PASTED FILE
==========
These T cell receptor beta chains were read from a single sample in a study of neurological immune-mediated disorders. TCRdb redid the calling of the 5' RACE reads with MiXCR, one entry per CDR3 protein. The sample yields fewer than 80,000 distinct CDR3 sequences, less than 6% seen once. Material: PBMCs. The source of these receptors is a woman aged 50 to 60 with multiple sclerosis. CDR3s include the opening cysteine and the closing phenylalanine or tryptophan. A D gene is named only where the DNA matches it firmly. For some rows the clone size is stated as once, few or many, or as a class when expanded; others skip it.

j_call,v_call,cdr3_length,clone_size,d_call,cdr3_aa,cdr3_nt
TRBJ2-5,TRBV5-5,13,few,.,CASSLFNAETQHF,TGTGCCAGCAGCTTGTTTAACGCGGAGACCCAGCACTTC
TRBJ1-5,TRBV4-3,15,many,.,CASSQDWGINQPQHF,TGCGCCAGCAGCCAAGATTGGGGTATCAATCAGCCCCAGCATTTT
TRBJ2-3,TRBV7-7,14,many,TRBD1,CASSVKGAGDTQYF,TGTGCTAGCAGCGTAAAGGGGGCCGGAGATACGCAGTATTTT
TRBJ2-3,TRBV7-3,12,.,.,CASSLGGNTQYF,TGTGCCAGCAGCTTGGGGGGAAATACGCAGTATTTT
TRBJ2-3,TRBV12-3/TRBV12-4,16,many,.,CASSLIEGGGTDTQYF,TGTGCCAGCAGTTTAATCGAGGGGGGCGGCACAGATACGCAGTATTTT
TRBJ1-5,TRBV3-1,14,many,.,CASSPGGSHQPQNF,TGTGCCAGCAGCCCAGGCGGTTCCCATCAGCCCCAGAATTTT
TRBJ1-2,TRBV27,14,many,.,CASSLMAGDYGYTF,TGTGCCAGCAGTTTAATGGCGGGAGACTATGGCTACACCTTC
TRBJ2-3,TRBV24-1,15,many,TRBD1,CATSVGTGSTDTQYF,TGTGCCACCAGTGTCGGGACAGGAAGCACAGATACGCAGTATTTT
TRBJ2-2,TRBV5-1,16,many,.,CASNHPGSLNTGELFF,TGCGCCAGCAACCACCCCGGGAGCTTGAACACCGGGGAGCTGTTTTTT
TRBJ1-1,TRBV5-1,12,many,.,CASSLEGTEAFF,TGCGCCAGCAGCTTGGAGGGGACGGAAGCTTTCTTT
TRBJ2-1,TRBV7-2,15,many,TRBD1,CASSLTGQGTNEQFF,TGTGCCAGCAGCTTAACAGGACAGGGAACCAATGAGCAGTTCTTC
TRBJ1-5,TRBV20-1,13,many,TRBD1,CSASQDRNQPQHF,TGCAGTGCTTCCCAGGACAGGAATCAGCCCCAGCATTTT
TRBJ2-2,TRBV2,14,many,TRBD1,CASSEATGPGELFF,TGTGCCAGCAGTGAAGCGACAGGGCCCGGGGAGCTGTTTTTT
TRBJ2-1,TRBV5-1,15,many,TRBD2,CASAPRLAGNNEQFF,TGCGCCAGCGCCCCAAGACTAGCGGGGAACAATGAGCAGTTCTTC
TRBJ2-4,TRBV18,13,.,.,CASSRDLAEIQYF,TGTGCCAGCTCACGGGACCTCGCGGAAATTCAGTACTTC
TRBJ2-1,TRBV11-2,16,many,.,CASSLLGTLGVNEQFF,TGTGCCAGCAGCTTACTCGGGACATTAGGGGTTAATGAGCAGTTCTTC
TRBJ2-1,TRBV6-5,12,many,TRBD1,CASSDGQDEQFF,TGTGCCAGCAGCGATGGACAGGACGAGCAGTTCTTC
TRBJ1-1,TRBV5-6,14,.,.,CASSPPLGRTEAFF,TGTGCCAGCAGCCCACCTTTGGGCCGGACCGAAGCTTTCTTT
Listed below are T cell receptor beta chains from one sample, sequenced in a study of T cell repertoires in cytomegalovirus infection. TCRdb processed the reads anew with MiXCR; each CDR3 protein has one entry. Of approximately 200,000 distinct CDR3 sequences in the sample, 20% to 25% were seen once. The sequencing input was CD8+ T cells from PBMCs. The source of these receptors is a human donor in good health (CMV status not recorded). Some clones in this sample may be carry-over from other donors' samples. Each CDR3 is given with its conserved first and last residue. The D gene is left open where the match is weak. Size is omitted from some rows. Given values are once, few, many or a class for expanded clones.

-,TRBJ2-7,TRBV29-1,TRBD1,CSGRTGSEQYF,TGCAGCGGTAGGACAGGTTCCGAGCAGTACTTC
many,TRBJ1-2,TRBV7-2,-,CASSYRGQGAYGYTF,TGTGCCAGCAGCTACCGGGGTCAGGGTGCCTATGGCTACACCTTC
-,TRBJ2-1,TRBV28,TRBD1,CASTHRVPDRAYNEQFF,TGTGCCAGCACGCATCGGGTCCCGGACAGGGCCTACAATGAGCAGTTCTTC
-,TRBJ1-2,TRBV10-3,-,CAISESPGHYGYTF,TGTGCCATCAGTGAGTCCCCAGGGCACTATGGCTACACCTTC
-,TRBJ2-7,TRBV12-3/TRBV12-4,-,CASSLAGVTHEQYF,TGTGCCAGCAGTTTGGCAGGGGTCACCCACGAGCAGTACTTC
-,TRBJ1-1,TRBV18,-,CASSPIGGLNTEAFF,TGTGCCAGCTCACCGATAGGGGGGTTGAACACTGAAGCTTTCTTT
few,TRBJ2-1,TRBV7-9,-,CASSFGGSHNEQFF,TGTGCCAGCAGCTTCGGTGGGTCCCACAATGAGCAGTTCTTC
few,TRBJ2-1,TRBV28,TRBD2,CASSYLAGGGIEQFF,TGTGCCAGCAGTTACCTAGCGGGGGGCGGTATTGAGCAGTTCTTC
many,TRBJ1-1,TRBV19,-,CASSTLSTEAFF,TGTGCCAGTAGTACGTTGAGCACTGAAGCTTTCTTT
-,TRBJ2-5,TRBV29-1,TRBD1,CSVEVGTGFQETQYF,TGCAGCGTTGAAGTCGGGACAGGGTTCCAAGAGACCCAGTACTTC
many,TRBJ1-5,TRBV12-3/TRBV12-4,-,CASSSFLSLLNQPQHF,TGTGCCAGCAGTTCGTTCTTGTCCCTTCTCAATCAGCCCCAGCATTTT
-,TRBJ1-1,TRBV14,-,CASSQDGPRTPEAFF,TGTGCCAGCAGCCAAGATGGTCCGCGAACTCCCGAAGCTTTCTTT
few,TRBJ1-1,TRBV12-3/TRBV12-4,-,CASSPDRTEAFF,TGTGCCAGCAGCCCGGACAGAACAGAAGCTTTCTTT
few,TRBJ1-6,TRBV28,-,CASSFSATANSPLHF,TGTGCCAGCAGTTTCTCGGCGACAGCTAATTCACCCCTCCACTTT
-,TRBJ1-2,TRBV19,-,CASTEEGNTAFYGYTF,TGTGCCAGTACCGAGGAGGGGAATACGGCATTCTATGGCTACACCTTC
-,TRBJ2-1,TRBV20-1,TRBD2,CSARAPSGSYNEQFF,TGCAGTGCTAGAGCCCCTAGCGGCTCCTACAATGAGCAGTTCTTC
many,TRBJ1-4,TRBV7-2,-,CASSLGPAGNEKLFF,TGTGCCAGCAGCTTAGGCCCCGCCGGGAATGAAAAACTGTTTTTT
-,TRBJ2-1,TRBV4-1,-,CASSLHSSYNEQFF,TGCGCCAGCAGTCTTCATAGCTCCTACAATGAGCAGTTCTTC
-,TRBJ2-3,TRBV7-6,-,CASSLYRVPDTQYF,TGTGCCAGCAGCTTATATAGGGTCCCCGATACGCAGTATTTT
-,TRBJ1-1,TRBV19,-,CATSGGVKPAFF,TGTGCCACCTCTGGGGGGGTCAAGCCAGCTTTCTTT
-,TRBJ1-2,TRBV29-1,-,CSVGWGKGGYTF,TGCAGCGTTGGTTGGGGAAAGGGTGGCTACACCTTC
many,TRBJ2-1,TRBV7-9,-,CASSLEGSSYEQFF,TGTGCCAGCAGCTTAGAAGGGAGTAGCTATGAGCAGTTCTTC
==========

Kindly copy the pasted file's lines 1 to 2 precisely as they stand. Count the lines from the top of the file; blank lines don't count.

These T cell receptor beta chains were read from a single sample in a study of neurological immune-mediated disorders. TCRdb redid the calling of the 5' RACE reads with MiXCR, one entry per CDR3 protein. The sample yields fewer than 80,000 distinct CDR3 sequences, less than 6% seen once. Material: PBMCs. The source of these receptors is a woman aged 50 to 60 with multiple sclerosis. CDR3s include the opening cysteine and the closing phenylalanine or tryptophan. A D gene is named only where the DNA matches it firmly. For some rows the clone size is stated as once, few or many, or as a class when expanded; others skip it.

j_call,v_call,cdr3_length,clone_size,d_call,cdr3_aa,cdr3_nt